Intel x86 architecture has evolved over the years. From a 29, 000 transistors microprocessor 8086 that was the first introduced to a quad core Intel core 2 which contains 820 million transistors, the organization and technology has changed dramatically.
Some of the highlights of evolution of x86 architecture are:
- 8080 –
It was the world’s first general purpose microprocessor. It was an 8-bit machine, with an 8-bit data path to memory. It was used in the first personal computer.
- 8086 –
It was a 16-bit machine and was far more powerful than previous one. It had a wider data path of 16-bits and larger registers along with an instruction cache or queue that prefetches a few instructions before they are executed. It is the first appearance of 8086 architecture. It has a real mode and an addressable memory of 1 MB.
- 80286 –
It has an addressable memory of 16 MB instead of just 1 MB and contains two modes-real mode and first generation 16-bit protected mode. It has a data transfer width of 16-bits and programming model of 16-bits (16-bits general purpose registers and 16-bit addressing).
- 80386 –
It was Intel’s first 32-bit machine.Due to its 32-bit architecture it was able to compete against the complexity and power of microcomputers and mainframes introduced just a few years earlier. It was the first processor to support multitasking and contained the 32-bit protected mode. It also implemented the concept of paging (permitted 32-bit virtual memory address to be translated into 32-bit physical memory address). It has an addressable physical memory of 4 GB and data transfer width of 32-bits.
- 80486 –
It introduced the concept of cache technology and instruction pipelining. It contained write protect feature and offered a built in math co-processor that offloaded complex math operations from the main CPU.
- Pentium –
The use of superscalar techniques was introduced as multiple instructions started executing in parallel. The page size extension (PSE) feature was added as a minor enhancement in paging.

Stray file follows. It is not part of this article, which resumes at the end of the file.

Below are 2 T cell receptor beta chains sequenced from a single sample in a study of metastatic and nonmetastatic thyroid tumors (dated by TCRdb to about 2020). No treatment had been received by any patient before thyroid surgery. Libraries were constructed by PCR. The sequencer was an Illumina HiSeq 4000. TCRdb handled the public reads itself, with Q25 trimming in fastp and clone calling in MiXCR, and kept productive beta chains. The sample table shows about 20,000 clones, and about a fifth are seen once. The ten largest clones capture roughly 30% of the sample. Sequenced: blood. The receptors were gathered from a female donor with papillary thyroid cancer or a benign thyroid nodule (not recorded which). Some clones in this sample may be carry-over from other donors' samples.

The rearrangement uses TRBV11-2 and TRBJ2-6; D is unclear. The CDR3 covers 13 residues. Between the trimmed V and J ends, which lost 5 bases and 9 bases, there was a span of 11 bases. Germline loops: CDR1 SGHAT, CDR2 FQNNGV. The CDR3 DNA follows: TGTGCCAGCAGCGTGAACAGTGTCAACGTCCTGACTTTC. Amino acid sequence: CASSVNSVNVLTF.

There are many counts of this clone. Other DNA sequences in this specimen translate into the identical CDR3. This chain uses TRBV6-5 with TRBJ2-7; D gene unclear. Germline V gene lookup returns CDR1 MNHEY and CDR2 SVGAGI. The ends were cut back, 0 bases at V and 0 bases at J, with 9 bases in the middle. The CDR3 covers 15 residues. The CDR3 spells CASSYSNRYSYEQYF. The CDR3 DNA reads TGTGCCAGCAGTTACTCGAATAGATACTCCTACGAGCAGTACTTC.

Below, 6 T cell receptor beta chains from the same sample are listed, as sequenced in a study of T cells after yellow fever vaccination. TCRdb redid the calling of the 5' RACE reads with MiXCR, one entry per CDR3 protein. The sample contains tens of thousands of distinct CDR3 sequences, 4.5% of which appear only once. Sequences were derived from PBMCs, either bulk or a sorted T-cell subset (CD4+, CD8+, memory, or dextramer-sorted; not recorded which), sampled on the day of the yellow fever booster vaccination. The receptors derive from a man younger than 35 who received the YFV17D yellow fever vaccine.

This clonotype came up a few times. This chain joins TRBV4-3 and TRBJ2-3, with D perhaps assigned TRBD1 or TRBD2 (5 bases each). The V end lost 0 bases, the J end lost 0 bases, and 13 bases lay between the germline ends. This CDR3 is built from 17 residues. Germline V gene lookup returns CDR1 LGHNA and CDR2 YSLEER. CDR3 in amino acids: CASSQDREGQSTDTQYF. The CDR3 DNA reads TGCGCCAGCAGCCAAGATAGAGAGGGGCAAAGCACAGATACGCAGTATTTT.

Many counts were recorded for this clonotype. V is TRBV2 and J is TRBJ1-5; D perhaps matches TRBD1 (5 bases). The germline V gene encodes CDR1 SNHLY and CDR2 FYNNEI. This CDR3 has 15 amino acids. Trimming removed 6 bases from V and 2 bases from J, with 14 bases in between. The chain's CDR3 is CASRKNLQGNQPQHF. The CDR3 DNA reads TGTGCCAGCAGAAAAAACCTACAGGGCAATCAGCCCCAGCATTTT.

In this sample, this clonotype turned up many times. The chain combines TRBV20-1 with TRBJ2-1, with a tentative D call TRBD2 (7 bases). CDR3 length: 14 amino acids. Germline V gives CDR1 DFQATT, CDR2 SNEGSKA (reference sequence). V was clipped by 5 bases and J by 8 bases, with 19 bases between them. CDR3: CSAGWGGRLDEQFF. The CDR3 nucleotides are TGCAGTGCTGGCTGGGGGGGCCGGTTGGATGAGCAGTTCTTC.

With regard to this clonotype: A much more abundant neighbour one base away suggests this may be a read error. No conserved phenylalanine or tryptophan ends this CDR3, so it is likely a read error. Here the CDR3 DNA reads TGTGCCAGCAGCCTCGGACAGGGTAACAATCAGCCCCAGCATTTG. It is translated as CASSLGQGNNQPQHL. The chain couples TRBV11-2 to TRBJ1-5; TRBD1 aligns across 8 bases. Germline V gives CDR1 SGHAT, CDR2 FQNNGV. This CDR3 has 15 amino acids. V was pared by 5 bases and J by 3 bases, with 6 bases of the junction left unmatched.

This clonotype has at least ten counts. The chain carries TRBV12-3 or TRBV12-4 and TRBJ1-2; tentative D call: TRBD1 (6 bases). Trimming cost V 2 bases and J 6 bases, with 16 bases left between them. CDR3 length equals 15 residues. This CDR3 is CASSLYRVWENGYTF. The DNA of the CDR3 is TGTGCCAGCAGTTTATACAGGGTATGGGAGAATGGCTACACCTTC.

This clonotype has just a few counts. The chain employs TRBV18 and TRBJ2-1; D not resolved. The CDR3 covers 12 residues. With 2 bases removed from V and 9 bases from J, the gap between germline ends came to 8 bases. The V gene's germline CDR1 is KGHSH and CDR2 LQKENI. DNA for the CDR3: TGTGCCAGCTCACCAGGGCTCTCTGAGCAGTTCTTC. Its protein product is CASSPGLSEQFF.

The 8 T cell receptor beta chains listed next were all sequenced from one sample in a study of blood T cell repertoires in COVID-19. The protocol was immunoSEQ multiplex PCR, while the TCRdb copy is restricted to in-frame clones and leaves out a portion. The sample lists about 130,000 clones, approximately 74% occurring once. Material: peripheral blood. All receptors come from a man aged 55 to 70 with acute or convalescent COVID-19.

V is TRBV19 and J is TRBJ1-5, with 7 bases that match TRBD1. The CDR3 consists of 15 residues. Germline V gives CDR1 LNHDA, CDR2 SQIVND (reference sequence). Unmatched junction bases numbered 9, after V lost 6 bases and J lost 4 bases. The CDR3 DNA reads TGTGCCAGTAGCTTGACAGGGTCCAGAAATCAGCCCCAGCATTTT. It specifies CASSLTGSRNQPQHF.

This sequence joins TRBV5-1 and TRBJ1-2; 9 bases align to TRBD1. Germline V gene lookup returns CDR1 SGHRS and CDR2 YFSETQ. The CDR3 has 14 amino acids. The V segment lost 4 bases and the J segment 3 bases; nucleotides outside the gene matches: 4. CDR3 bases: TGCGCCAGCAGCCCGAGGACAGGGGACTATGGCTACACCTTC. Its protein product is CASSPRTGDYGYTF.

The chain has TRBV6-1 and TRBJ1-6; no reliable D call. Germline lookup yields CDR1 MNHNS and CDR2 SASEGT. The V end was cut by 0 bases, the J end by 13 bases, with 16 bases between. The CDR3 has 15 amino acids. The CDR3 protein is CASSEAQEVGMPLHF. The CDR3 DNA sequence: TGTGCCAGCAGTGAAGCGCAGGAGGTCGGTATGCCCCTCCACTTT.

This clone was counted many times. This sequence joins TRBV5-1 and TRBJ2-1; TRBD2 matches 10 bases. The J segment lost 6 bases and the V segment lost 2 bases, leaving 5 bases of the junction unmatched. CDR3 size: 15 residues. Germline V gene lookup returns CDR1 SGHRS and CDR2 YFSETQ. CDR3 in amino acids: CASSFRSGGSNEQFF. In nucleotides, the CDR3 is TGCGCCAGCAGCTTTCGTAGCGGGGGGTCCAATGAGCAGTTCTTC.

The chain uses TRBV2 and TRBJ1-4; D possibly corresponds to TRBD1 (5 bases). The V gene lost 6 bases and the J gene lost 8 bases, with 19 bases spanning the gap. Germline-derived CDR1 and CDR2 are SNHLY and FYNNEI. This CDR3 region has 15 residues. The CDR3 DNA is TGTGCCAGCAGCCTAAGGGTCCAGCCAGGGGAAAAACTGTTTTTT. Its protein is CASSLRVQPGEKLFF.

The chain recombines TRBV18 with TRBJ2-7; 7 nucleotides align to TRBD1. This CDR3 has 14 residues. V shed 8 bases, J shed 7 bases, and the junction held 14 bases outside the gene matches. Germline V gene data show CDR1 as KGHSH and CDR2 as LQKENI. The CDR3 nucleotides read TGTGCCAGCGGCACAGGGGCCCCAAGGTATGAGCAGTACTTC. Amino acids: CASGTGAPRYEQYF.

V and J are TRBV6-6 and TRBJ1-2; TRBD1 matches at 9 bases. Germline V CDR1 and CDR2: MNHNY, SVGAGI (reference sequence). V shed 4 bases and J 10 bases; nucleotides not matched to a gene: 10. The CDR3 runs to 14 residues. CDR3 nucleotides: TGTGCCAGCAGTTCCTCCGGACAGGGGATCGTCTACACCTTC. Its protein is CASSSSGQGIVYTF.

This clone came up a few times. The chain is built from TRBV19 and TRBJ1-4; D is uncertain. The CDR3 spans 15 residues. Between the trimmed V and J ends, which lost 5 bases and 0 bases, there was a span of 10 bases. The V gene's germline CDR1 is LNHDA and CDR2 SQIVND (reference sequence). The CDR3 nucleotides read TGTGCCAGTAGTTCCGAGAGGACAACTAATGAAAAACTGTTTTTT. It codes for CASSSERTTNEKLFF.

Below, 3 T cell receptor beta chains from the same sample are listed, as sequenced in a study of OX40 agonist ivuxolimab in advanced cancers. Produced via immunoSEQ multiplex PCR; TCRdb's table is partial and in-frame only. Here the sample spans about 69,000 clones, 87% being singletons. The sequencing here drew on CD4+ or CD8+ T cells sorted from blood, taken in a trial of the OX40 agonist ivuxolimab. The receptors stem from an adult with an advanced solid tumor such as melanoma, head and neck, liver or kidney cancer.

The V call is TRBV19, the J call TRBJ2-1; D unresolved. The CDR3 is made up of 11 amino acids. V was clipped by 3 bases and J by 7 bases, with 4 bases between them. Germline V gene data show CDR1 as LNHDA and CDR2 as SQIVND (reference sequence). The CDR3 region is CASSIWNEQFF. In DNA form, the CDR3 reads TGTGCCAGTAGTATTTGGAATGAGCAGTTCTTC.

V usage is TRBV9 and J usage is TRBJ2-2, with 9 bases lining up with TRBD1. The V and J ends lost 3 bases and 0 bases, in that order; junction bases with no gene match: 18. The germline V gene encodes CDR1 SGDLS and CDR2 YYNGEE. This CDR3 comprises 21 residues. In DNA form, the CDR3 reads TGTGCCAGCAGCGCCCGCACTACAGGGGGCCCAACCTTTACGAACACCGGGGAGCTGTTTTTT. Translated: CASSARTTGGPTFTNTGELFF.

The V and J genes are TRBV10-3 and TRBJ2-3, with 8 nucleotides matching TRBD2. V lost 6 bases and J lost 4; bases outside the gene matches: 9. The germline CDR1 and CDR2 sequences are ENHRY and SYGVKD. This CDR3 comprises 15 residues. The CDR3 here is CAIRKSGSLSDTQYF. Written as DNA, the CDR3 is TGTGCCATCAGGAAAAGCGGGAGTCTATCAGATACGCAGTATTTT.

- Pentium Pro –
It used register renaming, branch prediction, data flow analysis, speculative execution and more pipeline stages. Advanced optimization techniques in microcode were also added along with level 2 cache. It implemented the second generation address translation in which 32-bit virtual address is translated into 36-bit physical memory address.
- Pentium II –
It was able to process video, audio and graphics data efficiently by incorporating Intel MMX technology (multimedia data set).
- Pentium III –
It contains SMD (streaming extensions) instructions (SSE) and supports 3D graphics software. It has a maximum CPU clock rate of 1.4 GHz and contained 70 new instructions.
- Pentium 4 –
It implements third generation address translation that translates 48-bit virtual memory address to 48-bit physical memory address. It contains other floating point enhancements for multimedia.
- Core –
It is the first Intel microprocessor with dual core that is the implementation of 2 processors on a single chip. There is an addition of Visualizing Technology.
- Core 2 –
It extends the architecture to 64-bits and core 2 Quad provides four processors on a single chip. The register set as well as addressing modes are of 64-bits.
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- Non Programmable I/O Ports- Intel 8212
- Evolution of Microprocessors
- Differences between 8085 and 8086 microprocessor
- Interface 8255 with 8085 microprocessor for 1’s and 2’s complement of a number
- Difference between SIM and RIM instructions in 8085 microprocessor
- Difference between 8080 and 8085 Microprocessor
- ARM processor and its Features
- 8255 microprocessor operating modes
- Interrupts in 8085 microprocessor
- Addressing modes in 8085 microprocessor
- Registers of 8085 microprocessor
- Flag register in 8085 microprocessor
- Instruction cycle in 8085 microprocessor
- Flag register of 8086 microprocessor
- Arithmetic instructions in 8085 microprocessor
- Logical instructions in 8085 microprocessor
- Data transfer instructions in 8085 microprocessor
- General purpose registers in 8086 microprocessor
- Branching instructions in 8085 microprocessor
- Arithmetic instructions in 8086 microprocessor
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